July 28 Michel Camilo

Described by Vail Jazz organizers as “a major coup” to land in the lineup, the GRAMMY® Award-winning pianist makes his Vail debut. The Dominican composer offers a Latin flare that has hypnotized audiences across the globe.

Aug 4 Joey Alexander

You may have seen this kid – arguably one of the world’s most talented youngsters (a mere 12 years old) – on 60 Minutes or earning a raucous standing ovation following his performance at this year’s GRAMMY® Awards. Born in Indonesia, the young pianist is self-taught and released his first album last year, nominated for Best Jazz Instrumental Album.

Aug 11 Cecile McLorin Salvant

Fresh off a GRAMMY® win for her third studio album, this young, Miami-based vocalist appears in Vail for the first time. Last year she told NPR that she “never wanted to sound clean and pretty” and her husky style has earned her a pile of global acclaim, not to mention a slew of avid new fans following every performance.

Aug 18 Maraca & His Latin Jazz All-Stars

Led by GRAMMY®-nominated, Cuban-born flutist Orlando “Maraca” Valle, this energetic eight-piece ensemble features a collection of the world’s top Latin jazz specialists. Making its Vail debut, the ensemble is sure to get the crowd on its feet and moving.

Aug 25 H2 Big Band Tribute to Count Basie

Speaking of energy, the sizzling, Colorado-based big band returns to Vail to light up the stage with favorites from the late, great bandleader. H2 Big Band is famous for nailing Basie’s distinctive swing style.

Sept 1 Vail Jazz Party House Band, Alumni Quintet and All-Stars

The red hot triple bill kicks off the 22nd Annual Vail Jazz Party, beginning with the current lineup of freshly fine-tuned Vail Jazz Workshop students (Vail Jazz All-Stars) –the nation’s top 12 teenage jazz musicians. Then comes the Quintet of former All-Stars who are no pros and finally the Vail Jazz Party House Band sextet comprised of individual stars the genre – Jo John Clayton, Jeff Clayton, Lewis Nash, Terell Stafford, Bill Cunliffe, and Wycliffe Gordon.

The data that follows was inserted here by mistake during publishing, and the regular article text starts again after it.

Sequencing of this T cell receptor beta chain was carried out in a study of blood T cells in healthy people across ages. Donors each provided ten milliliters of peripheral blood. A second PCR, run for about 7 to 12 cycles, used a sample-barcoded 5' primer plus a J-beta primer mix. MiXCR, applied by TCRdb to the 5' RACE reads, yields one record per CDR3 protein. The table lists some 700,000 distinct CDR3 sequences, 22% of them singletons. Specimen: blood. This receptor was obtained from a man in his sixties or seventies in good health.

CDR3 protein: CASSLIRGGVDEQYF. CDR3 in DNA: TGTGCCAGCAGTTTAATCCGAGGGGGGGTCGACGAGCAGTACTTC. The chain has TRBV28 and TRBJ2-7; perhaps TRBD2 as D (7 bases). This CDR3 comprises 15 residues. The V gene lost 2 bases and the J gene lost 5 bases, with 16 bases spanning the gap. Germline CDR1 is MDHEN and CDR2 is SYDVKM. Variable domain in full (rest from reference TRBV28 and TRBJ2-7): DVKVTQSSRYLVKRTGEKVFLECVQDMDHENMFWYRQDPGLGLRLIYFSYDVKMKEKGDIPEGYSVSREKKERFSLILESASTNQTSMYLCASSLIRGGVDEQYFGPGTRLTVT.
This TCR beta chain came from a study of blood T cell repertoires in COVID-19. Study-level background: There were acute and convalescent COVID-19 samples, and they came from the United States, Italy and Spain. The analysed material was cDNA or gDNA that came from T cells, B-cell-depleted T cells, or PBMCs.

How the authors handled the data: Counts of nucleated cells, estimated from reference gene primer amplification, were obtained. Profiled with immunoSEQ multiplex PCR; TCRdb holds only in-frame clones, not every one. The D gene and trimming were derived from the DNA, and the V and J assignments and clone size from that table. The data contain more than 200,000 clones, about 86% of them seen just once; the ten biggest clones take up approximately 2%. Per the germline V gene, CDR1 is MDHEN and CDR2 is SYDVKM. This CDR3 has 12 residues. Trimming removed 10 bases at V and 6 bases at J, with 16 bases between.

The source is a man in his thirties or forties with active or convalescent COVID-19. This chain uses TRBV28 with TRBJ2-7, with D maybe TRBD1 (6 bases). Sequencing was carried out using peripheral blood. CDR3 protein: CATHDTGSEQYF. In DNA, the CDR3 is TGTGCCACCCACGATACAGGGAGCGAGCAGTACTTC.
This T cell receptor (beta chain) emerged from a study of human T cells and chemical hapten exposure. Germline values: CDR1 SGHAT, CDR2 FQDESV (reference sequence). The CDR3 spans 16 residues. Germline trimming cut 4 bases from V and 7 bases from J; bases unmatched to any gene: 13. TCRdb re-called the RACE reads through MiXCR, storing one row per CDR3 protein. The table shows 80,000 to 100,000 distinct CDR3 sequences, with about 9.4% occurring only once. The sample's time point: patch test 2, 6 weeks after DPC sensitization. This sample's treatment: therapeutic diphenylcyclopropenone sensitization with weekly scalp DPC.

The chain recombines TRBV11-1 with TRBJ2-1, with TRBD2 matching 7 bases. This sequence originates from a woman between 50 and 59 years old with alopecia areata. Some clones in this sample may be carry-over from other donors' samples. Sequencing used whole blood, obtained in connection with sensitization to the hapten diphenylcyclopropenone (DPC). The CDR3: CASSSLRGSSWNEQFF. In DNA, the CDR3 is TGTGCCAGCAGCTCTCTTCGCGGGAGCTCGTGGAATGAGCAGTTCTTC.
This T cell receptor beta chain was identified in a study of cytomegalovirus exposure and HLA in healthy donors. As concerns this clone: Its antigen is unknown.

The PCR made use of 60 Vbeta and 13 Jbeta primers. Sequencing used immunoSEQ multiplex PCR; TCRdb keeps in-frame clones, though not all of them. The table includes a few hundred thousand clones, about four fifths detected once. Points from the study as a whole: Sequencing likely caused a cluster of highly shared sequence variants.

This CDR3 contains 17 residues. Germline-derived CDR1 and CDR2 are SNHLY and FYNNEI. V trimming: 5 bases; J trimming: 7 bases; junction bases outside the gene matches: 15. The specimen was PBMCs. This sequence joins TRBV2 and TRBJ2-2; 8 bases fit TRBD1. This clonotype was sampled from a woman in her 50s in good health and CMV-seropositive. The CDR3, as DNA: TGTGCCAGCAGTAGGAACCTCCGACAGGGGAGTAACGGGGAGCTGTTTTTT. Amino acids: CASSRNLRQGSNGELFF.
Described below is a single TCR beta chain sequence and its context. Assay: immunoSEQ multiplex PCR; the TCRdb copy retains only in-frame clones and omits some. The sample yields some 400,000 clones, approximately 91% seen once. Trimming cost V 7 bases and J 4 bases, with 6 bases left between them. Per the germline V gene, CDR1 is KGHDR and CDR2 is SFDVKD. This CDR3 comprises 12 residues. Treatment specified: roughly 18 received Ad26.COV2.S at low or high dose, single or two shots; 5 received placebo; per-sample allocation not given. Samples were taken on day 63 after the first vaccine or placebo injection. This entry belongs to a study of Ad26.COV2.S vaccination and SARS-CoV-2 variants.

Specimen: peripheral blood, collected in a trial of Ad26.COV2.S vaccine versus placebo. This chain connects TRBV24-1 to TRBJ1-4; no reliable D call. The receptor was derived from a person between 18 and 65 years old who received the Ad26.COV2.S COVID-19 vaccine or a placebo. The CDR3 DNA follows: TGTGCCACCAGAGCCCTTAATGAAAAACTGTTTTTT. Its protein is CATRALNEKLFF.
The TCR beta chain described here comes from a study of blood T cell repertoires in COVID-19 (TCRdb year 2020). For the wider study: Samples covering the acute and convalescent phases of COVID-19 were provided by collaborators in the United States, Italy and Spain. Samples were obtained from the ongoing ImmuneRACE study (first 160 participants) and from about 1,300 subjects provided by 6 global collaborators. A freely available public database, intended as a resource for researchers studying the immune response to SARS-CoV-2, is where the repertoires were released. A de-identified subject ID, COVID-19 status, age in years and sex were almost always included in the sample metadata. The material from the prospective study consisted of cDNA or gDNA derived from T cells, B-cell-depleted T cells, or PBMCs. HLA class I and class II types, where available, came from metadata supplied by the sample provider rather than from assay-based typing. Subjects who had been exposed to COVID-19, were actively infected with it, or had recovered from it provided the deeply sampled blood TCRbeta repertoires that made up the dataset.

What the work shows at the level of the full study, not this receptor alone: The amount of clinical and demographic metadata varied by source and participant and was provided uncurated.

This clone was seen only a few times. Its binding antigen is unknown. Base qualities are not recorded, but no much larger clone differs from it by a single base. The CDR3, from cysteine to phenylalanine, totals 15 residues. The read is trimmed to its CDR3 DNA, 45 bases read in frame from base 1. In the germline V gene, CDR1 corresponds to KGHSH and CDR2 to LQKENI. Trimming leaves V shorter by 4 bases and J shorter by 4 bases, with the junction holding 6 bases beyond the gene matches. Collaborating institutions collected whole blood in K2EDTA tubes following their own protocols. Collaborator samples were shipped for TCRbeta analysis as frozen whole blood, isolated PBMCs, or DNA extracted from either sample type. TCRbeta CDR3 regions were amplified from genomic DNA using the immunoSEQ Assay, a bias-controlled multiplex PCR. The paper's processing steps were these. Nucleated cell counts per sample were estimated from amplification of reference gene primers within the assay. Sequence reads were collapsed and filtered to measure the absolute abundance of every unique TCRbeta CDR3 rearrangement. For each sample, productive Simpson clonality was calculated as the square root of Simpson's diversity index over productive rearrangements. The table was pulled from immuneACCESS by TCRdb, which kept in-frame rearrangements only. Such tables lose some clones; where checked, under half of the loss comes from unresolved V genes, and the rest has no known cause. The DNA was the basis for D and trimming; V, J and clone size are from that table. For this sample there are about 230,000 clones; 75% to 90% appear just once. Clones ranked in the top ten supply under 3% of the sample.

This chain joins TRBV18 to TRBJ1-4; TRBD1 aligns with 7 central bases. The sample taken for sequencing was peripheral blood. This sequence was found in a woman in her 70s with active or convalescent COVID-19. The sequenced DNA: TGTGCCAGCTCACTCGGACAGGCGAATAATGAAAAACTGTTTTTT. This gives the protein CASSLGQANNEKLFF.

Vail Jazz Club Series

Want to get up close and intimate with some of the Vail Jazz performers? All of the July acts perform a preview show on Wednesday nights in an intimate club setting. Witness Monty Alexander, John Pizzarelli, Bria Skonberg and Michel Camilo in a magical, close nit atmosphere reminiscent of a small club in New York City or Chicago.

VAIL JAZZ PARTY

Sept. 1-5 The 22nd Annual Vail Jazz Party

Wrapping up the summer with a true grand finale of musical fireworks, this five-day blowout features more than 50 musicians rattling Vail with back-to-back outdoor and indoor performances. Highlights include riveting Multi-Media performances – Byron Stripling’s Birth of the Blues, Joel Frahm’s tribute to the Texas Tenors and John Clayton’s Tribute to Milt Hinton, following this year’s jazz documentary screening “Keeping Time: The Life, Music and Photographs of Milt Hinton”. The star-studded lineup of soloists includes the return of guitarist Diego Figueiredo and B3 organist Bobby Floyd as well as the debut of famed multi-instrumentalist Adrian Cunningham, not to mention the always sold-out Sunday morning feel good session – Niki Haris’ Gospel Prayer Meetin’.

SPECIAL EVENTS

July 11 The Great Ladies of Song

Last summer, internationally acclaimed vocalist Nicole Henry won the hearts of everyone in the sold out audience during her Vail Jazz debut and she returns for this one-of-a-kind gala performance highlighting favorite numbers by the genre’s legacy of iconic females – Sarah Vaughan, Dinah Washington, Billie Holiday, Ella Fitzgerald, Aretha Franklin, Whitney Houston and more – accompanied by an exquisite, three-course dinner at the Lodge at Vail.

FREE JAZZ ALL SUMMER

Vail Jazz @ The Market

Get a taste of homegrown talent every Sunday when a variety of Colorado-based musicians and ensembles fire up a live soundtrack at the Vail Farmers Market from 12-3 p.m. from June 26 to Aug. 28.

Jammin’ Jazz Kids

Children between the ages of 8 and 12 have their chance to unearth their musical talents on a variety of instruments during these free, fun, hands on workshops at 11 a.m. at the jazz tent four Sundays in July.

Colorado High School Band Showcase

Every Sunday in August, Vail Jazz will debut a different Colorado-based jazz band from around the state in the Jazz Tent at 11 a.m. Come early to the Vail Farmers Market and witness rising local talent from around the state.

Vail Jazz @ The Remedy

Sunday nights never sounded so good. Local jazz legend, Tony Gulizia will be joined by an exciting variety of visiting jazz musicians each week at the event’s new home at the Four Seasons Resort. The series starts July 3 and runs through Aug. 28.

Riverwalk First Fridays

The Riverwalk Backyard in Edwards is the place to launch your weekend each of the first Fridays of the summer (June to September) with great free live jazz, food, drink and community vendors. A series geared toward the whole family, this is a perfect meeting place for community and culture. Performances start at 6 p.m. Vendors, food and drink booths open at 5 p.m.